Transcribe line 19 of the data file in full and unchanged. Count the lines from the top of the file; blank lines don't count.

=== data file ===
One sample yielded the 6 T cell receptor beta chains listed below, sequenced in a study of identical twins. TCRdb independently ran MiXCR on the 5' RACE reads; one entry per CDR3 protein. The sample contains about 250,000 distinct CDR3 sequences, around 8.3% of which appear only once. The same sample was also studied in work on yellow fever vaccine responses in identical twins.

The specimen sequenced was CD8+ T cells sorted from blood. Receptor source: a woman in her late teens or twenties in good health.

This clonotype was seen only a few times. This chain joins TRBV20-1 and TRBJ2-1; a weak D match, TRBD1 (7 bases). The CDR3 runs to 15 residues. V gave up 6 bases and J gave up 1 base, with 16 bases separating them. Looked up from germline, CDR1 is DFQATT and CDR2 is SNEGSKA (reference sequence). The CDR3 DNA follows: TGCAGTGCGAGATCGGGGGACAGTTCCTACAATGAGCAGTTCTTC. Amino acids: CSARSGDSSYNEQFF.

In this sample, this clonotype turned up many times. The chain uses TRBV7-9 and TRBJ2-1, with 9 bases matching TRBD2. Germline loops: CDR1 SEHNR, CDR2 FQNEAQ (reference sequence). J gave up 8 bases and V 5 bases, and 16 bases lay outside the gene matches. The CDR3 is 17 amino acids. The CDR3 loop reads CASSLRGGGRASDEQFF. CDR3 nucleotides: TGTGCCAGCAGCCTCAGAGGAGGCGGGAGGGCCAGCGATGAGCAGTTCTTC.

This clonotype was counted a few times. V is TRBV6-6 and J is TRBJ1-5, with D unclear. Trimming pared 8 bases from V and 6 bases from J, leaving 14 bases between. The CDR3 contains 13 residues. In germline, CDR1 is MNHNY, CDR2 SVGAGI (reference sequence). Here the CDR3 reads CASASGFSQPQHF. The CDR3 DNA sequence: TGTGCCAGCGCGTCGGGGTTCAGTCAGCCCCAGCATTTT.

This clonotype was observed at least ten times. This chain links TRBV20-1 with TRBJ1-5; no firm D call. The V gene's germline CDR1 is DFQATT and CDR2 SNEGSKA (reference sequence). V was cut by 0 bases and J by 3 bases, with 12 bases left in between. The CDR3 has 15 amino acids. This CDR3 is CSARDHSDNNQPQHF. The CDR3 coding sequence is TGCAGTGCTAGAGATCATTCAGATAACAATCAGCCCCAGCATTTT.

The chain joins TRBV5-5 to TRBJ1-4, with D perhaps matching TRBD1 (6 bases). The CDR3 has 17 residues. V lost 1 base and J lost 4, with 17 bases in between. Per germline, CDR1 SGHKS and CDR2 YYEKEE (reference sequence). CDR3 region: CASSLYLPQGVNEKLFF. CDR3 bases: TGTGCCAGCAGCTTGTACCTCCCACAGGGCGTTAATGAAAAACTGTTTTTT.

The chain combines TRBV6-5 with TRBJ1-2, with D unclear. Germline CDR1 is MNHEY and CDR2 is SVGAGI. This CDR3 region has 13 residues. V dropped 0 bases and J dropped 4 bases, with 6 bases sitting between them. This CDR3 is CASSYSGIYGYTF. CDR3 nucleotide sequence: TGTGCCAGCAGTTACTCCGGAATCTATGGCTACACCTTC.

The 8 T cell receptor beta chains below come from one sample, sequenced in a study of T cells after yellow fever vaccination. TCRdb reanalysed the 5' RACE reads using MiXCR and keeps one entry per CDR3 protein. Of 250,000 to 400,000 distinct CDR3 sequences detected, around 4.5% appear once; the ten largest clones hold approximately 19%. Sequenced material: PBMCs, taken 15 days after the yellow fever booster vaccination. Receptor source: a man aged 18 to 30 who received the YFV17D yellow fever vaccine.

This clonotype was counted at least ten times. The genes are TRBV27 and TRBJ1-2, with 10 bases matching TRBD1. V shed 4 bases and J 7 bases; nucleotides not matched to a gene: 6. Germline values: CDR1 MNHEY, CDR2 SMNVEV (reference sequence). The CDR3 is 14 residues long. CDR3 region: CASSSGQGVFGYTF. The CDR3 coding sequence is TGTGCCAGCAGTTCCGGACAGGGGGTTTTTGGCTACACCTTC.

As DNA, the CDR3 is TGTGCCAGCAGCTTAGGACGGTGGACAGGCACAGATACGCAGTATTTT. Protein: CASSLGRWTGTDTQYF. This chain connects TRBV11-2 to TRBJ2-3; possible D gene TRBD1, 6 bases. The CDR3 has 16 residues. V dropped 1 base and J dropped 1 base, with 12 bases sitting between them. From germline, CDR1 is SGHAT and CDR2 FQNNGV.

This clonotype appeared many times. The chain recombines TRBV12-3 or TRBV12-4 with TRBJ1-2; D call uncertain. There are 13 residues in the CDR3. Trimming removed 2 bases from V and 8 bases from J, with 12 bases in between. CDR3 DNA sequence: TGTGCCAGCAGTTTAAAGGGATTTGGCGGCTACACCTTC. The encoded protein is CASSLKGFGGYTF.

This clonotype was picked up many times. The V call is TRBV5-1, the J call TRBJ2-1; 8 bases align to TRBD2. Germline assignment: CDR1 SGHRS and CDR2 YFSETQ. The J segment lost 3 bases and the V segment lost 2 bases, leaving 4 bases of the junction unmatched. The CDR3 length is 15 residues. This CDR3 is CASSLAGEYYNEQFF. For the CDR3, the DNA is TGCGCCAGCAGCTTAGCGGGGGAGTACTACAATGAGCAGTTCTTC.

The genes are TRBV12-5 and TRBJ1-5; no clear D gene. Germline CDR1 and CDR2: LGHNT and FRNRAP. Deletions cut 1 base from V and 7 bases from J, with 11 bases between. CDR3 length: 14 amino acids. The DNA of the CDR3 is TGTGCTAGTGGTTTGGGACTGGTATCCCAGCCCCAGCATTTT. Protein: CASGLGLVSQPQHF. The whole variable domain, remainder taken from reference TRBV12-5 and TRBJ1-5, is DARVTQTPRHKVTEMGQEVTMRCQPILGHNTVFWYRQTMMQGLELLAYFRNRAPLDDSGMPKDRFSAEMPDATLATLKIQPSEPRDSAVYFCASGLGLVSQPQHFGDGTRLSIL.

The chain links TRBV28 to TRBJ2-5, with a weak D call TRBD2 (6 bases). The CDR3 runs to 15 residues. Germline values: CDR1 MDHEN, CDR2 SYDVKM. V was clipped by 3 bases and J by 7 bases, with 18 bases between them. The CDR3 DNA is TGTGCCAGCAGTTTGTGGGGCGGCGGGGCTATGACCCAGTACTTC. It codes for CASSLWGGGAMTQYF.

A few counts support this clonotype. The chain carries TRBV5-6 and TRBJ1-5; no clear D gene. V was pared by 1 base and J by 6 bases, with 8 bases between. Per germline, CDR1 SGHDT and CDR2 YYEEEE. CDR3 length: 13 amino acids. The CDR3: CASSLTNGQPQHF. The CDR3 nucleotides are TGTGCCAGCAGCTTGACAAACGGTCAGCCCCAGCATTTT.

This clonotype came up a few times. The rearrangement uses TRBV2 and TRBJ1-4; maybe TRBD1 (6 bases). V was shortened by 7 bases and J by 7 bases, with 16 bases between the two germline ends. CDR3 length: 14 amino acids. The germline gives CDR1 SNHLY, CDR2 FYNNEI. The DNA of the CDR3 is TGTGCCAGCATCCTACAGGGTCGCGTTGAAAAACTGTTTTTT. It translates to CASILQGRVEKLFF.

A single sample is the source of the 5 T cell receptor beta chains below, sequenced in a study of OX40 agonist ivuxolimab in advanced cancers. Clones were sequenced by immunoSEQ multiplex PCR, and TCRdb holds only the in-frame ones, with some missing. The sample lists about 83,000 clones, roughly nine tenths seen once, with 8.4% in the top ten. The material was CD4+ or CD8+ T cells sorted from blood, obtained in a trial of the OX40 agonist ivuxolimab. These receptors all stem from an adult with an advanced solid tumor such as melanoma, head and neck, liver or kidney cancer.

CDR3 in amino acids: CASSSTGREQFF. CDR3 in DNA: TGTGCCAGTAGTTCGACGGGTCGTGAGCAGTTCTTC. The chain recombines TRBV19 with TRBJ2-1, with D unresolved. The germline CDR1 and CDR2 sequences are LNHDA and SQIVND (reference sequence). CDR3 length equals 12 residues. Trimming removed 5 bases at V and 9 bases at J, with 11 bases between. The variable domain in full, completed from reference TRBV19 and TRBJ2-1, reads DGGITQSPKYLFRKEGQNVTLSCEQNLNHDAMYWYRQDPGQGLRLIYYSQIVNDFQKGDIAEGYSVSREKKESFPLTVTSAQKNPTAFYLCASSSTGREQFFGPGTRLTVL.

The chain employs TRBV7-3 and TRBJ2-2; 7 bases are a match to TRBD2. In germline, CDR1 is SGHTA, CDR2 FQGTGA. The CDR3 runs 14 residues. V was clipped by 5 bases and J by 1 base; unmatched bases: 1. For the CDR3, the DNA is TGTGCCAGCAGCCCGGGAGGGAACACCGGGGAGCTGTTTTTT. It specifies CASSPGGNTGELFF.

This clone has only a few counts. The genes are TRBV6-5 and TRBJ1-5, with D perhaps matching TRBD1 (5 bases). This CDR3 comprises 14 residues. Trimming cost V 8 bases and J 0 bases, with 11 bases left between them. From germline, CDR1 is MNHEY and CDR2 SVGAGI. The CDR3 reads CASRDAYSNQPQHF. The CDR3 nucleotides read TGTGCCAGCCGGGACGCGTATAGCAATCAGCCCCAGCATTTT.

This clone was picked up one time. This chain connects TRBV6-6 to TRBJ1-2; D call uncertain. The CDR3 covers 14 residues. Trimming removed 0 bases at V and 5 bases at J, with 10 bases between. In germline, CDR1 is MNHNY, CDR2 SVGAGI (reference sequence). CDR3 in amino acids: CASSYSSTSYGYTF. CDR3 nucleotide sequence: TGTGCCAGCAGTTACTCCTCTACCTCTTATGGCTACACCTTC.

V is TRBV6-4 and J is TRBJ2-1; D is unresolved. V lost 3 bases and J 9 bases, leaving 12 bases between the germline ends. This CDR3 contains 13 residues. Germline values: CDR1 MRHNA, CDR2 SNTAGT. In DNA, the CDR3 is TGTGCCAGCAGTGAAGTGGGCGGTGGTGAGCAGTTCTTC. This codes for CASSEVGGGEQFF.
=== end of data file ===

CDR3 in amino acids: CASSSTGREQFF. CDR3 in DNA: TGTGCCAGTAGTTCGACGGGTCGTGAGCAGTTCTTC. The chain recombines TRBV19 with TRBJ2-1, with D unresolved. The germline CDR1 and CDR2 sequences are LNHDA and SQIVND (reference sequence). CDR3 length equals 12 residues. Trimming removed 5 bases at V and 9 bases at J, with 11 bases between. The variable domain in full, completed from reference TRBV19 and TRBJ2-1, reads DGGITQSPKYLFRKEGQNVTLSCEQNLNHDAMYWYRQDPGQGLRLIYYSQIVNDFQKGDIAEGYSVSREKKESFPLTVTSAQKNPTAFYLCASSSTGREQFFGPGTRLTVL.